What Are Ancient Aliens Doing on This Silver Bar?

A fascinating numismatic item came into our offices the other day: a small bar of .999 fine silver from the Tennessee Silver Coin Exchange, dated 1974. That in itself is not so unusual, but the front of the bar is what holds real interest. The left side of the design shows an astronaut standing on the surface of the moon, holding an American flag. On the right is a drawing from a cave in Tassili N’Ajjer in the Algerian Sahara, depicting a bulbous-headed humanoid form wearing a shapeless suit. The inscription on the coin reads, “Moon, 1969 A.D. Sahara 4000 B.C. Astronauts of Two Ages.”



©Sven Teschke via Wikimedia Commons. Used under Creative Commons License

As odd as this item may seem at first, it begins to make sense in historical context. In 1968, a Swiss hotelier named Erich von Däniken published a book titled, Chariots of the Gods? Unsolved Mysteries of the Past. In his book (which later turned out to be plagiarized in many sections from other, less known works; Von Daniken also admitted to fabricating evidence), von Daniken muses on the possibility that aliens may have visited human beings in ancient times, and that ancient architecture and art held clues to these meetings. Although the idea was not new (blogger and researcher Jason Colavito traces the modern “ancient astronaut” concept back to the writings of H. P. Lovecraft), it became wildly popular. A filmed version of von Daniken’s book, renamed “In Search of Ancient Aliens” and narrated by The Twilight Zone’s Rod Serling, gave way to its own TV series. Von Daniken went on to publish over two dozen books on the same theme, and continues to appear on shows like “Ancient Aliens,” though his popularity has waned several times over the decades.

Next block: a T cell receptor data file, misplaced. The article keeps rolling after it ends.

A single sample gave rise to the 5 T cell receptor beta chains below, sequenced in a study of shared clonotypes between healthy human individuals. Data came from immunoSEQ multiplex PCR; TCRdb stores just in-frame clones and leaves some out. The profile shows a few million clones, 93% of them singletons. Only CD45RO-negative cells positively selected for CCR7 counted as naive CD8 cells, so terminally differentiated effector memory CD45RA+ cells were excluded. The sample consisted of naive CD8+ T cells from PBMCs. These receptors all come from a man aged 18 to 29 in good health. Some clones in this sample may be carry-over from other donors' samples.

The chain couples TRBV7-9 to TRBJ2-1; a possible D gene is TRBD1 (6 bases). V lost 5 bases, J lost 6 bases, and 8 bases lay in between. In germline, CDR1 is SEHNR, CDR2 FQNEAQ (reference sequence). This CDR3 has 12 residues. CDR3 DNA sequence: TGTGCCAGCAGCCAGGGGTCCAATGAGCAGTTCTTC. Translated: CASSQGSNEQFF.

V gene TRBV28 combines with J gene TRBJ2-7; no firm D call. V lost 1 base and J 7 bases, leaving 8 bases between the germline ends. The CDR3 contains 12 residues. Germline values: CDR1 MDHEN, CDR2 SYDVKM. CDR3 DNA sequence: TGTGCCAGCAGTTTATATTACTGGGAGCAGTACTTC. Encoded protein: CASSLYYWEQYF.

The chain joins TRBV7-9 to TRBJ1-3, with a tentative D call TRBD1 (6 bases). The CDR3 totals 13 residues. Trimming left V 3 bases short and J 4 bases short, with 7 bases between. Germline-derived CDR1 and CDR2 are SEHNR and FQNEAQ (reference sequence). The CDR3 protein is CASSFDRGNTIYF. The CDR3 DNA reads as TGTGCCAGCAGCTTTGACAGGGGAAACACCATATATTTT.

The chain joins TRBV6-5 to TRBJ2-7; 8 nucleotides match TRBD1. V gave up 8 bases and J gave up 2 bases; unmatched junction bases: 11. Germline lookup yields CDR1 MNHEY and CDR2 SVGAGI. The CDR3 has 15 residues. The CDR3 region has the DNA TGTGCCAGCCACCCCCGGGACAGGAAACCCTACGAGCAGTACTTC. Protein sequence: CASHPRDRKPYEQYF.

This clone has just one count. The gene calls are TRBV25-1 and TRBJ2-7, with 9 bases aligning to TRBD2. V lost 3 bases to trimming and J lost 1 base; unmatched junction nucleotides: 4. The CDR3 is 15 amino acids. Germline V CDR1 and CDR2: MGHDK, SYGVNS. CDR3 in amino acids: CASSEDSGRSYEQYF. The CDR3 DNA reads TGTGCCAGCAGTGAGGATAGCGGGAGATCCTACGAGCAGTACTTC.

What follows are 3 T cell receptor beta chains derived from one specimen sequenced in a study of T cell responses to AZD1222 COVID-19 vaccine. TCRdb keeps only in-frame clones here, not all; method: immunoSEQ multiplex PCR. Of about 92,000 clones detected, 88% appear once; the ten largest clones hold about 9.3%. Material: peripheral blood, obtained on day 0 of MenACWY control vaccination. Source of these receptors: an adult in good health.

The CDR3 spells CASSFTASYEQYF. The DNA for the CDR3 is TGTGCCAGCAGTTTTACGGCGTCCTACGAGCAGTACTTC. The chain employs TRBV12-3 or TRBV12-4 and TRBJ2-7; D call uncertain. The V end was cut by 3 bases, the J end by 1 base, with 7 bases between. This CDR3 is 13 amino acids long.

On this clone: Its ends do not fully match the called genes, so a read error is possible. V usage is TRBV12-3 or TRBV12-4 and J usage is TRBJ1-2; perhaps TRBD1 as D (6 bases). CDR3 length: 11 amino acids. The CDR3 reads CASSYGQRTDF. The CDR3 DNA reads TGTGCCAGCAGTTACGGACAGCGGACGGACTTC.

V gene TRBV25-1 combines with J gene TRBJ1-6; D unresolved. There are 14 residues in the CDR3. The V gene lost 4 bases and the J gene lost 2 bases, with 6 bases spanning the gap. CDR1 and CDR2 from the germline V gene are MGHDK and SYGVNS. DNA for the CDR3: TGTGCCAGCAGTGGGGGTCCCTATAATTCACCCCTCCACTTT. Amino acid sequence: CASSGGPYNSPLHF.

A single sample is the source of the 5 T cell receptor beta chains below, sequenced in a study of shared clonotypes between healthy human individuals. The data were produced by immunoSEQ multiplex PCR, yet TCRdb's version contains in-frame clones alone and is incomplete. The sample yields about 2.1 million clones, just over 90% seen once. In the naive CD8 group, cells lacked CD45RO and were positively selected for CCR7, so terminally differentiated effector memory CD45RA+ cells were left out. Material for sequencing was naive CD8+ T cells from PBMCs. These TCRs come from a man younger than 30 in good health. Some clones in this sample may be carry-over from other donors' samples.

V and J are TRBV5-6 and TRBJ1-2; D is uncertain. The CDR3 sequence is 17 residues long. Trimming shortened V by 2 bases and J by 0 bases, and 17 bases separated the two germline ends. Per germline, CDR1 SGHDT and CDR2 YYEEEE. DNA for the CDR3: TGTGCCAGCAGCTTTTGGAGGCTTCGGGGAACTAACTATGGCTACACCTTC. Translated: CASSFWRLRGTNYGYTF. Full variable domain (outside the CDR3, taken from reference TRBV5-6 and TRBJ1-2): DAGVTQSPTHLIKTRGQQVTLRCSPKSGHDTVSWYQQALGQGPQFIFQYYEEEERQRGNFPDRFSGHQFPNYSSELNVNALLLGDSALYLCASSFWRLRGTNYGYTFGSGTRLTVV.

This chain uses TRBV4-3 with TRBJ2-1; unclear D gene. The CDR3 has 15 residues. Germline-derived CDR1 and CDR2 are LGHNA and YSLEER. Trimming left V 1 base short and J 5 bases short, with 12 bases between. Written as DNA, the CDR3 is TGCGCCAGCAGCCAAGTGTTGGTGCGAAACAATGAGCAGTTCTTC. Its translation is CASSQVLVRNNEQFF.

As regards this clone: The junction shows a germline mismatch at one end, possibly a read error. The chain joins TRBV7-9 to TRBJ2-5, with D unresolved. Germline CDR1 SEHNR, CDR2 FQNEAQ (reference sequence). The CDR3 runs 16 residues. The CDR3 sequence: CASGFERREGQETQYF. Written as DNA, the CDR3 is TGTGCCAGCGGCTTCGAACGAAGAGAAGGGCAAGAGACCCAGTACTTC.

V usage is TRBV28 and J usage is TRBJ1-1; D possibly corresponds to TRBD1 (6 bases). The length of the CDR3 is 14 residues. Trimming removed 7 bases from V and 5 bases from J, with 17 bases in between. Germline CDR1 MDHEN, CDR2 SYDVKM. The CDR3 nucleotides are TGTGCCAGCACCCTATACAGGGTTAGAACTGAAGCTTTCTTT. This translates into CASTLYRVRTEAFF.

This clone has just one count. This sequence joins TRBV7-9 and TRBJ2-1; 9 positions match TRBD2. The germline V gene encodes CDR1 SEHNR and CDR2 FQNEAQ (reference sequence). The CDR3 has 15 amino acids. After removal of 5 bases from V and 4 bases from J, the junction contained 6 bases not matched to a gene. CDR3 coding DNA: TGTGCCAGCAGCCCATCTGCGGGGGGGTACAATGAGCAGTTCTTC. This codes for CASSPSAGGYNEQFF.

The_Sirius_Mystery,_first_edition.jpgIn 1976, Robert K. G. Temple published The Sirius Mystery, which claimed that aliens from the system surrounding the star Sirius had visited earth and made contact with ancient peoples, significantly impacting their culture. The evidence in the book later turned out to be severely faulty, but it only added to the ancient alien craze when it was first released. Temple came to believe that the ancient site of Tiwanaku, an ancient structure in western Bolivia, could be dated to 15,000 B.C.E., while archaeological experts believe the site to be no older than 1500 B.C.E. Undeterred, Temple continues to promote ancient alien theories.


bar2.jpgThe 1970’s were the high point of the initial ancient aliens craze, so the existence of an “ancient astronaut” silver bar from 1973 should be no surprise. In fact, on researching this piece, several more silver bars with similar themes were discovered, all from the early 1970’s. This particular bar is one of 1500 minted by the World Wide Mint for the Tennessee Silver Coin Exchange, Inc.


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